On 12 July 2023, Mozambique’s government gazette, the Boletim da República, published a dispatch from the attorney general’s office presenting one list of 43 people designated as “terrorists,” and another of three designated organisations.
This article was first published on 22 August 2023 as part of the Cabo Ligado Monthly: July 2023
The designations were made under Mozambique’s Law No. 13/2022, which governs “the prevention, repression, and combat of terrorism, and the proliferation of weapons of mass destruction.” The list of individuals contained two, Bonomade Machude Omar and Abu Yasir Hassan, who remain free, and 41 others who have been tried, found guilty, and sentenced. Both Bonomade Machude Omar and Abu Yasir Hassan have been designated as “terrorists” by the United States, and the European Union. The lists highlight aspects of Mozambique’s framework for counterterrorism, including the pace of legislative change, how minors are dealt with, and the importance or otherwise of “terrorist” designations. They are also a source of limited data on those involved in the conflict in its early days.
The first issue the document highlights is the change that the legislative framework has undergone since the start of the conflict. With no specific terrorism legislation in place, the country’s first trials were held under the provision of the penal code. The first such trial held in 2018, Case No. 32/2018, had, according to the US State Department of State, more than 189 defendants, and was held in an improvised court with no media access. Mozambique’s first piece of counterterrorism legislation, Law No. 5/2018, was passed in August 2018. This was superseded just four years later by Law No. 13/2022. This increased the penalties greatly, and introduced the process for the designation of “terrorists,” and “terrorist organisations.”
Twenty of those listed last month as designated “terrorists” were convicted at the 2018 mass trial, Case No. 32/2018. Of the 21 others, 12 came from three cases that concluded in 2018, 2019, and 2023. The remainder are accounted for by four individual cases, and five seeming errors that preclude categorisation.
The list of 41 does not, however, act as an indicator of the numbers convicted. According to a spokesperson for the Tribunal for Justice of Cabo Delgado Province, Mozambique recorded 122 convictions by September 2020, and 130 people were acquitted. Many of those acquitted were from Case No. 32/2018. However, the distribution of the 41 cases across years suggests that the judicial process has slowed considerably. Whether this is due to limited numbers of arrests on the side of the police and the National Criminal Investigation Service, delays in prosecution on the part of the Director of Public Prosecutions, or limited court capacity cannot be ascertained.
Personal data of the 41 gives some interesting insights into the composition of the group, at least in its early days, in particular indicating a geographically broad recruitment network in the early days of the conflict. For each person, language and place of origin is given. Mwani, spoken in the province primarily on the coast, is the language given for 12 individuals, of whom nine come from Mocímboa da Praia, and the remainder from Palma or Macomia. A surprising feature is the 19 speakers of Macua, the language most widely spoken north of the Zambezi river. Of these, seven come from Macomia; of the remainder, five come from Nampula, and one from Niassa. Those from Nampula are listed as being from Mossuril (1), Nacala (2), and Memba (2). More recent research from Salvador Forquilha and João Pereira indicates that Nampula and Niassa remain areas at risk of experiencing recruitment. Within Cabo Delgado, other places of origin are Pemba, Montepuez, and Namuno in the south.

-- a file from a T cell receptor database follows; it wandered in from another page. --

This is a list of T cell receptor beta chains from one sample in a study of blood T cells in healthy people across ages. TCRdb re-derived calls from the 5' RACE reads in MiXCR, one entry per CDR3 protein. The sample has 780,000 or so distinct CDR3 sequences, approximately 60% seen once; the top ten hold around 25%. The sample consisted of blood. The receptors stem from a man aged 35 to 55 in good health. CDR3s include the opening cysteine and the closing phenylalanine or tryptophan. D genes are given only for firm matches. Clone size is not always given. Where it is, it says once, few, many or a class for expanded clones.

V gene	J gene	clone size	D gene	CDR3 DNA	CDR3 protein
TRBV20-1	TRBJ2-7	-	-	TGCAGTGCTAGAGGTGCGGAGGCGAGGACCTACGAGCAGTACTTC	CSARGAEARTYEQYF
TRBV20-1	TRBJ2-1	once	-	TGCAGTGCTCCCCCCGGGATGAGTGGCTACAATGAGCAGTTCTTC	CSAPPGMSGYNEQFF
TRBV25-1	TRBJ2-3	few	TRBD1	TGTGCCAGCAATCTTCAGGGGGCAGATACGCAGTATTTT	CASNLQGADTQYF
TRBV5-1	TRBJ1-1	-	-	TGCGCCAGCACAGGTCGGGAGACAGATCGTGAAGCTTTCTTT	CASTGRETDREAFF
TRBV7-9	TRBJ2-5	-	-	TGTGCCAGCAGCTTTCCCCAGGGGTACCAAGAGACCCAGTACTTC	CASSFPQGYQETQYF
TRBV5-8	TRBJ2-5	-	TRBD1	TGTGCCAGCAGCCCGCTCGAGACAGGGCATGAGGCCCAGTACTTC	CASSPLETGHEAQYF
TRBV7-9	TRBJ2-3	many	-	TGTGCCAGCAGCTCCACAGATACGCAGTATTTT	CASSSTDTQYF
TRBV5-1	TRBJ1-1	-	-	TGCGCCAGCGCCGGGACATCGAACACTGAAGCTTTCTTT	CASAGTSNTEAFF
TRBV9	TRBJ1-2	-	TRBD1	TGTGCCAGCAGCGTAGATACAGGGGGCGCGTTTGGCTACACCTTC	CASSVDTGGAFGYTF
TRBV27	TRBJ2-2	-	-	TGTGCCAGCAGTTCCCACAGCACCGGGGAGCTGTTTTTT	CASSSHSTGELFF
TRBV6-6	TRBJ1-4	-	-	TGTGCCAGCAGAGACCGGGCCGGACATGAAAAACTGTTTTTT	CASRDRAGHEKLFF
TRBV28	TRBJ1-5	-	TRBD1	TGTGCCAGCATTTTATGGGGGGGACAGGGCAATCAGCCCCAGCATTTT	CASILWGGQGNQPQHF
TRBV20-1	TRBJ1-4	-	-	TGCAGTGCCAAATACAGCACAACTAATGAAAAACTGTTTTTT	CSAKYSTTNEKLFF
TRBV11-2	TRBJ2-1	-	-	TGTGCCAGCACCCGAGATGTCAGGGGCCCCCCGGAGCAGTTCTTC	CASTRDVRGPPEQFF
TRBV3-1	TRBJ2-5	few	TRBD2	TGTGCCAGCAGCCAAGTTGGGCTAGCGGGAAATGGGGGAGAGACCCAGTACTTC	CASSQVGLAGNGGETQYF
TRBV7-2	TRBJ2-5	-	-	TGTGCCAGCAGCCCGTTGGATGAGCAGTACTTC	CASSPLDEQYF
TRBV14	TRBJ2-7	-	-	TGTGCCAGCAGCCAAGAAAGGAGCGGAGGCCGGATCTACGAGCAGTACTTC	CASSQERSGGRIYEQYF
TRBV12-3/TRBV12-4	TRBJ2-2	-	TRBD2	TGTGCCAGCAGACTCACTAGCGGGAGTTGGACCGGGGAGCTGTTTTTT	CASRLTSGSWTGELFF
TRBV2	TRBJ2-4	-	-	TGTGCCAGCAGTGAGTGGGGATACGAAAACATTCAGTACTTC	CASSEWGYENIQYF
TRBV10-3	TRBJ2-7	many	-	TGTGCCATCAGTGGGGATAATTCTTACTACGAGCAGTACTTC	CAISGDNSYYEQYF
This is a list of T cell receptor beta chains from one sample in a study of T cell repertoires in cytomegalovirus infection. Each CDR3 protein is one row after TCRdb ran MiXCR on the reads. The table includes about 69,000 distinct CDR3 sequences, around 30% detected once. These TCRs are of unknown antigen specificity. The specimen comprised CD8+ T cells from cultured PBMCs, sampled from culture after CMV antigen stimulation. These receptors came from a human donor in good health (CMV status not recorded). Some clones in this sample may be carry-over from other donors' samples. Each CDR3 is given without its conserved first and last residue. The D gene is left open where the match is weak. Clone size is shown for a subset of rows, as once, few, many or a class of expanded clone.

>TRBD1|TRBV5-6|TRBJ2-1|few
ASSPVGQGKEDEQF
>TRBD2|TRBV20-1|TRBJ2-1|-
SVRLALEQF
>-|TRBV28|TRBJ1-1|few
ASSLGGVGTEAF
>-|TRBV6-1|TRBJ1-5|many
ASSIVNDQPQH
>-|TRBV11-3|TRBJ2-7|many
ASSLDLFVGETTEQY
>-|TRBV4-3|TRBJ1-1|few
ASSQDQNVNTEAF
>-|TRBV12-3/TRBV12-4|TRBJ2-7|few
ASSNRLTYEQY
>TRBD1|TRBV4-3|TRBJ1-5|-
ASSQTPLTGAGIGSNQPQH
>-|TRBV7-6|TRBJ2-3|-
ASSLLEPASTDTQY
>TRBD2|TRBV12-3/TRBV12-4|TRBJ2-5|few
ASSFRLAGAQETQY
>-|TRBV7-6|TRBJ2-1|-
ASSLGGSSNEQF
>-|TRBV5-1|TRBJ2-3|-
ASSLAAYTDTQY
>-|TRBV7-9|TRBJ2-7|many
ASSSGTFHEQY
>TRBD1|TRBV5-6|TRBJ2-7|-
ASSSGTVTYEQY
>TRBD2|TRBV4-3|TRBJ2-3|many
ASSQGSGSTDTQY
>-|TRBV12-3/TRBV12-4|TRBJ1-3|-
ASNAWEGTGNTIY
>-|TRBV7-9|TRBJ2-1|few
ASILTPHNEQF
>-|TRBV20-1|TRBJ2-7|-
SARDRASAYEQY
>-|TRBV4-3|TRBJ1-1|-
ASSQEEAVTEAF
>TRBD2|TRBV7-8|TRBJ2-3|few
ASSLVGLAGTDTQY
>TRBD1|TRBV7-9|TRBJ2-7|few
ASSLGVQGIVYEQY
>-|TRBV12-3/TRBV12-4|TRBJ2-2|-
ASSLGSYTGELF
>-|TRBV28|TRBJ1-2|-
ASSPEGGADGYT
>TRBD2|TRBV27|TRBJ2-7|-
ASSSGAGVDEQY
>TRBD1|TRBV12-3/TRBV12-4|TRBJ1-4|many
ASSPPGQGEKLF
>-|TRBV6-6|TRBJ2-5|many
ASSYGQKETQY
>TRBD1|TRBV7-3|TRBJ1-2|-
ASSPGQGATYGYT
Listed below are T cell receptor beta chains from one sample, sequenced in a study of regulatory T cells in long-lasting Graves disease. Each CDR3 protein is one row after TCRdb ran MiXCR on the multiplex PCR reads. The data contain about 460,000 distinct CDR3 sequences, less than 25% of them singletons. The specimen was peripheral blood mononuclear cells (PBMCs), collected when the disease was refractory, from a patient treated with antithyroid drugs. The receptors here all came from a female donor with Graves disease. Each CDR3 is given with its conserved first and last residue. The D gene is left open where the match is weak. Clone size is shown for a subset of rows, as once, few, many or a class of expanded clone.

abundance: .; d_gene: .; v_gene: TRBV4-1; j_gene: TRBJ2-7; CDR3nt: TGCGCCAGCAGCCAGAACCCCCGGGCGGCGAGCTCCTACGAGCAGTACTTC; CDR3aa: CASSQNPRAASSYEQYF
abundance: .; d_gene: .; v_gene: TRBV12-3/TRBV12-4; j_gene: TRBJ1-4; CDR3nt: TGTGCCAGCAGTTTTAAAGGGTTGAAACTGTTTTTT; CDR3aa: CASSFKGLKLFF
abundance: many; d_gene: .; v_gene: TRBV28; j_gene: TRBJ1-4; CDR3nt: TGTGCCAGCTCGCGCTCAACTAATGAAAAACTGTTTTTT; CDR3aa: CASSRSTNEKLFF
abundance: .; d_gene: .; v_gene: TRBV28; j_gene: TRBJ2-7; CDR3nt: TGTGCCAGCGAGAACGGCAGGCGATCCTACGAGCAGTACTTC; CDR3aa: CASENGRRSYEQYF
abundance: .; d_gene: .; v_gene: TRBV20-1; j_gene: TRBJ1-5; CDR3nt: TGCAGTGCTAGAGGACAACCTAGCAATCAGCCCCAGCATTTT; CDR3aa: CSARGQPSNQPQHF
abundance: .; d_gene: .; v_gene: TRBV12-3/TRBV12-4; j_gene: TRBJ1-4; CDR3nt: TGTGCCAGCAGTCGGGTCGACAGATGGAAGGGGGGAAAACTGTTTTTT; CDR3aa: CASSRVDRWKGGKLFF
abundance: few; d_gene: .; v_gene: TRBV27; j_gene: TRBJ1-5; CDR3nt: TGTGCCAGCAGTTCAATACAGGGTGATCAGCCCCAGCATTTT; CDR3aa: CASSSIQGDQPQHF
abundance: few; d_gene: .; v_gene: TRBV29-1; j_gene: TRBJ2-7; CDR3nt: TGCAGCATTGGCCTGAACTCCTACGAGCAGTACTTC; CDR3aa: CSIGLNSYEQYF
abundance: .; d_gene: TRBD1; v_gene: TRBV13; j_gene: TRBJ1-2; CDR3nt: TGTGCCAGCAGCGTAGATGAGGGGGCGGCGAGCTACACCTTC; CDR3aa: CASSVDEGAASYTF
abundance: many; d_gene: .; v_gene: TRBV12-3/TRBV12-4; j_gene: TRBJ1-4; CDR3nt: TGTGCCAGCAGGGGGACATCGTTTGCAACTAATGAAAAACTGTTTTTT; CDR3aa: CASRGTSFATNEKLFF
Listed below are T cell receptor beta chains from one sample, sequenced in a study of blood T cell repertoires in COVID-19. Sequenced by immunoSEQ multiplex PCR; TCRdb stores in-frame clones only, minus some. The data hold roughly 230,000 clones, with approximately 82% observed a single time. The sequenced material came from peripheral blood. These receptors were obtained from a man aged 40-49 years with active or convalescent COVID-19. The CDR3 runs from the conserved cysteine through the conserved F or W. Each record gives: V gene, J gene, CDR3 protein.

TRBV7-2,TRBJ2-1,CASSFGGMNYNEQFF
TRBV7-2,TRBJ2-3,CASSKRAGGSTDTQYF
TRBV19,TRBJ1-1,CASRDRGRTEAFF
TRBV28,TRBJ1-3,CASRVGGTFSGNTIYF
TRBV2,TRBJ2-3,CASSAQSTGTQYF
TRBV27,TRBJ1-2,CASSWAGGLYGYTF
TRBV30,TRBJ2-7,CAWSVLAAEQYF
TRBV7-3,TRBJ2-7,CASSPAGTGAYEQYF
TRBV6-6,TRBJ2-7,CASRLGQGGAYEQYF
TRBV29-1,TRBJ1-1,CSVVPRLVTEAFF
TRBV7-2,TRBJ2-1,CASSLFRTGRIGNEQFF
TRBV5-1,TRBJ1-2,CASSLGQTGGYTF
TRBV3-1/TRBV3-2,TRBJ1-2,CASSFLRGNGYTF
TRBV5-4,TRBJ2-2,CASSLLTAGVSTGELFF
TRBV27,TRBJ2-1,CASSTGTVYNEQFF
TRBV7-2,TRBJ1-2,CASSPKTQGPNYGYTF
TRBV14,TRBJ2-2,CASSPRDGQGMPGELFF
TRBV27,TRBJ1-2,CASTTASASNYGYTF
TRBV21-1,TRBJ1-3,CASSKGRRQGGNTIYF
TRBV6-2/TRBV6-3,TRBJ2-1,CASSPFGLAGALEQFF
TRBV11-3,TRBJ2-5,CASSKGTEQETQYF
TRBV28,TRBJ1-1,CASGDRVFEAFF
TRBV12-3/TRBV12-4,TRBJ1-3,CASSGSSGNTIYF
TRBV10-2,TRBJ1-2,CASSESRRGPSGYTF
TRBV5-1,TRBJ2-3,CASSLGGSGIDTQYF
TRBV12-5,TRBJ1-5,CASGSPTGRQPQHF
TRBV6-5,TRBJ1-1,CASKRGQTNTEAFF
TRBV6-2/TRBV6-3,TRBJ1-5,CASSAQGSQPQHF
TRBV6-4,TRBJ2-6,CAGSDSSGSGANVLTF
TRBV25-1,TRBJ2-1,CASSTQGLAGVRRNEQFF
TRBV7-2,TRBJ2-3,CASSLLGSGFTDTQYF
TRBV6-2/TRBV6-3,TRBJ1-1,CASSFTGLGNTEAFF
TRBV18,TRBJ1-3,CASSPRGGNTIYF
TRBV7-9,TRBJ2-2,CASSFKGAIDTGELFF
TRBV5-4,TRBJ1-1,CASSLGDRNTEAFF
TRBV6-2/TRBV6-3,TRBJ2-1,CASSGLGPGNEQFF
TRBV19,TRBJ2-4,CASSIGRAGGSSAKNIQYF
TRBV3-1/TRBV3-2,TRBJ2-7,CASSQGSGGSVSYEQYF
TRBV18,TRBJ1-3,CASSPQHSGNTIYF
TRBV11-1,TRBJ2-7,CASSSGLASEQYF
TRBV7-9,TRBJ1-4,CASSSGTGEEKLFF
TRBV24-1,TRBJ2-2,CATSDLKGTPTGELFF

Six Tanzanians were also on the list, one with Mozambique and three with Mozambique/Tanzania listed as “permanent residence.” This is no surprise. While the insurgency's connections to Tanzania are real, Tanzanians are to be found in most sectors in Cabo Delgado, a legacy of generations of cross-border trade, and inter-marriage.
The age of those designated also raises the issue of the age of criminal responsibility. Assuming that the age given is their current age, up to five of those designated were under 18 when their trials began. Eighteen is widely assumed to be the internationally accepted age for one to be treated as an adult. However, under the penal code of 2019, this remains 16 years in Mozambique. The United Nations Convention on the Rights of the Child leaves this open to member states. In Tanzania, for example, it is set at 18 years of age.
Finally, the designations of Bonomade Machude Omar and Abu Yasir Hassan indicate a willingness on the part of the Mozambican authorities to follow the lead, and likely the urging, of the US and the EU. Both have designated these men as “terrorists,” though they remain undesignated by the UN. The same applies to IS Mozambique, designated by the US in 2021, and the EU in 2023, but not yet by the UN.
Law No 13/2022 gives the office of the attorney general the power to designate individuals or organisations that are believed to be involved in “terrorism” on Mozambique’s own account, in response to Security Council designations, or at the request of other jurisdictions. The lists issued last month only contain two significant figures, likely included at the urging of two foreign powers. The absence of any other significant figures suggests that either Mozambique’s intelligence is poor, or such designations are of limited practical value in the context of this conflict.